Community and Place: Wendell Berry

I have been contemplating the significant coupling of community and place as of late. One of the least examined – and probably the most significant – aspects of daily life for both individuals and communities is how their locales form them.

A great myth of modernism have been the universalizing tendencies to push local community life and practice into a monoculture. Under the guise of the universal we’ve lost the nuances of the local. Within this thought, we can and should expect life to be similar in Denver as it is in Syracuse. Or perhaps even within closer proximity, life to be the same in Nedrow (just south of the city of Syracuse) and Liverpool (a northern suburb of Syracuse).

The diminishing of the local gets carried out when we lose the differentiating nuances of particular communities through top-down practices. Instead of finding the shades and tints produced by a place’s cultural artwork which can only be only known from the ground-up, we supplant this patient-inducing work for the ease of assuming. We assume we know what works without knowing the people or the place. In my experience, this is most evident in ventures of “church planting.” Instead of asking how place and community live symbiotically, we rush in never taking notice of the subtleties the answers to that question raise. Not listening only leads to assuming.

Enter Wendell Berry.

I read this today and it stopped me in my tracks. Instead of commenting further, I’ll let you read and soak it in.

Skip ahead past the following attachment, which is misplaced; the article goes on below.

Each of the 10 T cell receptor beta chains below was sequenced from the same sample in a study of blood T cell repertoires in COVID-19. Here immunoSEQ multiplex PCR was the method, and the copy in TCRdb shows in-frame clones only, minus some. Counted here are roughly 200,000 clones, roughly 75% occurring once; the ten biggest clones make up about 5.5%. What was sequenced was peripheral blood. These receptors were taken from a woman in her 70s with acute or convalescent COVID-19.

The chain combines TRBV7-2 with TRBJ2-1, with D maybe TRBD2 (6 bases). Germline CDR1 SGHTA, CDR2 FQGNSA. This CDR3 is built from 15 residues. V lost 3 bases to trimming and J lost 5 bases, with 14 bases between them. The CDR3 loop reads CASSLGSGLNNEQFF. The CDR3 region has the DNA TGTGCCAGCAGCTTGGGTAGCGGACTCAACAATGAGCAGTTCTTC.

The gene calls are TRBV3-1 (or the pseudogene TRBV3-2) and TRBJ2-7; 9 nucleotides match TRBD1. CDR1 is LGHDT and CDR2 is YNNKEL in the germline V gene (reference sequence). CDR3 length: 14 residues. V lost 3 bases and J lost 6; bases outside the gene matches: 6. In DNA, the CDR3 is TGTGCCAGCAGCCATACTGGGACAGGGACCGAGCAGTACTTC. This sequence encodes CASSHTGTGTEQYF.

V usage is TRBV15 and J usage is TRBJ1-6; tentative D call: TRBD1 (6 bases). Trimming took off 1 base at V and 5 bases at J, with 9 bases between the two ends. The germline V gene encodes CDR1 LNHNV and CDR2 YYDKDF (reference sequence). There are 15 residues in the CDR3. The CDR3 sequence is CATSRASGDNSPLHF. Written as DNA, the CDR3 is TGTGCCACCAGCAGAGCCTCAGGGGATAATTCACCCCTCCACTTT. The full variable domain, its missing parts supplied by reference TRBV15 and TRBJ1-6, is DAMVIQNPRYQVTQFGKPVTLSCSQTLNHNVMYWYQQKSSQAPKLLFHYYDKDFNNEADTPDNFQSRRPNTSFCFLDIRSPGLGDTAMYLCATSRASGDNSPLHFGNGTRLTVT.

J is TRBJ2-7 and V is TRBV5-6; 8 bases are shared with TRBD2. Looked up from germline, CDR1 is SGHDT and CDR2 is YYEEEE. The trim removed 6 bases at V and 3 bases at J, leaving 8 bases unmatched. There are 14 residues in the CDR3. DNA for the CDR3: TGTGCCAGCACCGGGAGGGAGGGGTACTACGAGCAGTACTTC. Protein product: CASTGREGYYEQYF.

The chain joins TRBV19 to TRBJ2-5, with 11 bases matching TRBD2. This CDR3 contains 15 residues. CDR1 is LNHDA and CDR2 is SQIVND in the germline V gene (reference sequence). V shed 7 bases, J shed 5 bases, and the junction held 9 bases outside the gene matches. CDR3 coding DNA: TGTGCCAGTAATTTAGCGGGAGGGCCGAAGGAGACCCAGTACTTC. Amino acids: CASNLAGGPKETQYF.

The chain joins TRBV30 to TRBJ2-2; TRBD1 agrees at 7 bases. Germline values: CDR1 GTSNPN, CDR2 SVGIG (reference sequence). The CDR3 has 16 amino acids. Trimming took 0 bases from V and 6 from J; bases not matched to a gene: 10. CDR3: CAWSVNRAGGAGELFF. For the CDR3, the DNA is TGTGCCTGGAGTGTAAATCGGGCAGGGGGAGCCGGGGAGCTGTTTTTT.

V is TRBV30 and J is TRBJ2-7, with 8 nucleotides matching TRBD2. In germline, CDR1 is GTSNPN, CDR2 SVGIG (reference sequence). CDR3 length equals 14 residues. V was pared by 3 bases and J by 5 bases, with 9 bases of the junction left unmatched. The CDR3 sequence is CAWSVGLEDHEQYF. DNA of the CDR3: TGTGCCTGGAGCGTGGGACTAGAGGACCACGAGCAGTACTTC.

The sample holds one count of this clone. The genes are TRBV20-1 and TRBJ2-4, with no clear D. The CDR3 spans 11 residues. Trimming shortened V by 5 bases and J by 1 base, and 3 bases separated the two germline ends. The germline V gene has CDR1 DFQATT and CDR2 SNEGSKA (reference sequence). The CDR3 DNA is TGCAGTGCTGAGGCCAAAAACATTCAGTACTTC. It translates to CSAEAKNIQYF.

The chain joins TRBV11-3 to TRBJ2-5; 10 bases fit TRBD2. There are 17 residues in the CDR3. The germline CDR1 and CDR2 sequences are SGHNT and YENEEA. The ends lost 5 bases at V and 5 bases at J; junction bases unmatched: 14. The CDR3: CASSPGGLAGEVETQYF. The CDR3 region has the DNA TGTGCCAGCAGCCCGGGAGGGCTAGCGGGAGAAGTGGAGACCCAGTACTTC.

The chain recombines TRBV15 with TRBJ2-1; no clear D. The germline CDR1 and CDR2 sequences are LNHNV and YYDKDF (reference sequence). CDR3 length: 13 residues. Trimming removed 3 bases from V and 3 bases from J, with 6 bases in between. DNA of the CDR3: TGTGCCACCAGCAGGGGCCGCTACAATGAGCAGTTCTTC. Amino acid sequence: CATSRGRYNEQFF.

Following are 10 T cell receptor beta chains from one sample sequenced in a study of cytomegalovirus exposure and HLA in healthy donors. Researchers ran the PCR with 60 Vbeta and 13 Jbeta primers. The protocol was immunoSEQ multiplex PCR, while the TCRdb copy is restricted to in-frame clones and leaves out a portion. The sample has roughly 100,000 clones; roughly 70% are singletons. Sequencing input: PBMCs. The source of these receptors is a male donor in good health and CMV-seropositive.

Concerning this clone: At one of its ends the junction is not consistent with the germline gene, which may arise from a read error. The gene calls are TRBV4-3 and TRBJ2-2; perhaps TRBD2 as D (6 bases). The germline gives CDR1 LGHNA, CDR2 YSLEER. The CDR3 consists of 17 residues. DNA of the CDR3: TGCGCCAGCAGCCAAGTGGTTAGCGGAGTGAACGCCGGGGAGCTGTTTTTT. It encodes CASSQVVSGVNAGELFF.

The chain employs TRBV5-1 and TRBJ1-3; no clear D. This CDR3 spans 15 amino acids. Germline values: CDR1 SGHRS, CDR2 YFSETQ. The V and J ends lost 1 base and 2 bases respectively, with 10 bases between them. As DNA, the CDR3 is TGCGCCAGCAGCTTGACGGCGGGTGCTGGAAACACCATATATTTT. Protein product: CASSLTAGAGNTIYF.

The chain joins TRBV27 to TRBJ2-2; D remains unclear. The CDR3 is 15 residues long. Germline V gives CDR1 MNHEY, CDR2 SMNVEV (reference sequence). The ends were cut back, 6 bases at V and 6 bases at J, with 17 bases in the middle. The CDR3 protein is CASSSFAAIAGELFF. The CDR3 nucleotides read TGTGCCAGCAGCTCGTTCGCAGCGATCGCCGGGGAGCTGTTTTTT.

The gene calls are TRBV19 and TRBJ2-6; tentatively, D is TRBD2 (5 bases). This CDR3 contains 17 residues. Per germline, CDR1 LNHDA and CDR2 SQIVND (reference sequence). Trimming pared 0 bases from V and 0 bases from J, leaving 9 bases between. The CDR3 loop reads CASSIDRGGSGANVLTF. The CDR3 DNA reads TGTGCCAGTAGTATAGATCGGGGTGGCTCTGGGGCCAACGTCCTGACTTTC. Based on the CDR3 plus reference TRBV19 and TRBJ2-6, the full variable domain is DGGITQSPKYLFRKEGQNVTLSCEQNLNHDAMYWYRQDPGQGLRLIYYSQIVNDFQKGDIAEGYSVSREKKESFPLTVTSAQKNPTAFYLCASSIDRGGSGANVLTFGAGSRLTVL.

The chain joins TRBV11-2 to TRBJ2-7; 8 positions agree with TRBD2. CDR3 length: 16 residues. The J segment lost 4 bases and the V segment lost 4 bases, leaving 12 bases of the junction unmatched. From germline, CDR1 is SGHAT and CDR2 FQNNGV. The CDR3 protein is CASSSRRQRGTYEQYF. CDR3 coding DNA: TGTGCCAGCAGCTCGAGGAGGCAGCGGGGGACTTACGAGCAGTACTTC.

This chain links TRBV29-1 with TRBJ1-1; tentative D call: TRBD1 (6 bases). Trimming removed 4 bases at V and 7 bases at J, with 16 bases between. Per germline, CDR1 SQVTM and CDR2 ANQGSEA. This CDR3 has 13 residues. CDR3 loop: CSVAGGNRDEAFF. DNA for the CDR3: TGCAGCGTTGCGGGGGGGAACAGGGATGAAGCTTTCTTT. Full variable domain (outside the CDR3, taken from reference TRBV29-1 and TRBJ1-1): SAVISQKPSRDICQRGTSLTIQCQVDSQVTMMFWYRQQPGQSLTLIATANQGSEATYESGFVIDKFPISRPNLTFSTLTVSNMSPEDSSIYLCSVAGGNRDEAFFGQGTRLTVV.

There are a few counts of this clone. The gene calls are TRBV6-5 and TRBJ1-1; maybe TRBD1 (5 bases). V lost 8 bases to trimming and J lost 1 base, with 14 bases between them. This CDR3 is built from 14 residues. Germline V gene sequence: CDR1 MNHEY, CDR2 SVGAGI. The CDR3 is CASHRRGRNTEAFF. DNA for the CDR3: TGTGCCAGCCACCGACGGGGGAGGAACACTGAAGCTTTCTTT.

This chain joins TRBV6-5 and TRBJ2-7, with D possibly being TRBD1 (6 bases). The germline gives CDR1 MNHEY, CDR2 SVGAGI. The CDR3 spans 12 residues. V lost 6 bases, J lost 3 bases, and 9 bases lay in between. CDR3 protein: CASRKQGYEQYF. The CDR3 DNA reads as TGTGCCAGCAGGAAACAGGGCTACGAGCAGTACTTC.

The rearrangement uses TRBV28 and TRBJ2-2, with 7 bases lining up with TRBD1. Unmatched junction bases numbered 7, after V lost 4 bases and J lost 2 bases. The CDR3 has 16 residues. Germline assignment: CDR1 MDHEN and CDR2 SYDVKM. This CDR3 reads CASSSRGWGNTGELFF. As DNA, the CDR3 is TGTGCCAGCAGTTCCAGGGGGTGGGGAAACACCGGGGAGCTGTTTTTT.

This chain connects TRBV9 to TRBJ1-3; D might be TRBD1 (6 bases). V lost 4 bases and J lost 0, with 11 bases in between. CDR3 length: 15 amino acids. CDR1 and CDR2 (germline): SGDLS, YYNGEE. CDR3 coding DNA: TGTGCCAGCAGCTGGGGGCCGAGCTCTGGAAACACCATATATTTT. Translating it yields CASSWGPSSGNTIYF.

For an authentic community is made less in reference to who we are than to where we are. I cannot farm my farm as a European American – or as an American, or as a Kentuckian – but only as a person belonging to the place itself. If I am to use it well and live on it authentically, I cannot do so by knowing where my ancestors came from (which, except for one great-grandfather, I do not know and probably can never know); I can do so only by knowing where I am, what the nature of the place permits me to do here, and who and what are here with me. To know these things, I must ask the place. A knowledge of foreign cultures is useful, perhaps indispensable, to me in my effort to settle here, but it cannot tell me where I am.




7 thoughts on “Community and Place: Wendell Berry

  1. Your thoughts on the lost nuances of local places reminds me of James’ Scotts work, “Seeing Like a State: How Schemes to Improve the Human Condition have Failed.” You might find it a great read alongside Craig Bartholomew’s recent book, “Where Mortals Dwell: A Christian View of Place for Today.” Great post.

    • Thanks for stopping by.
      I’ve been picking away at Where Mortals Dwell for awhile now and so far, so good. I will look into Scotts’ work as I haven’t heard of it before. Thanks for the heads up.

  2. And to carry the thought further, Mr. Berry says you can’t know who you are unless you know where you are.

    Or, as it puts it elsewhere, “What I stand for is what I stand on.”

  3. There is a difference between the intellectual use of labels as opposed to knowing the assumptions one operates from based on the embedded knowledge of folkways and morés within one’s own culture. In other words, one’s approach to the land is culturally, socially, and familially embedded prior to taking up a direct relationship with the land. This does not mean one’s relationship with the land cannot inform or alter one’s cultural understanding, only that differing cultures have different perspectives and they are not all the same. For example, how would an Western farmer fare in an Eastern land?

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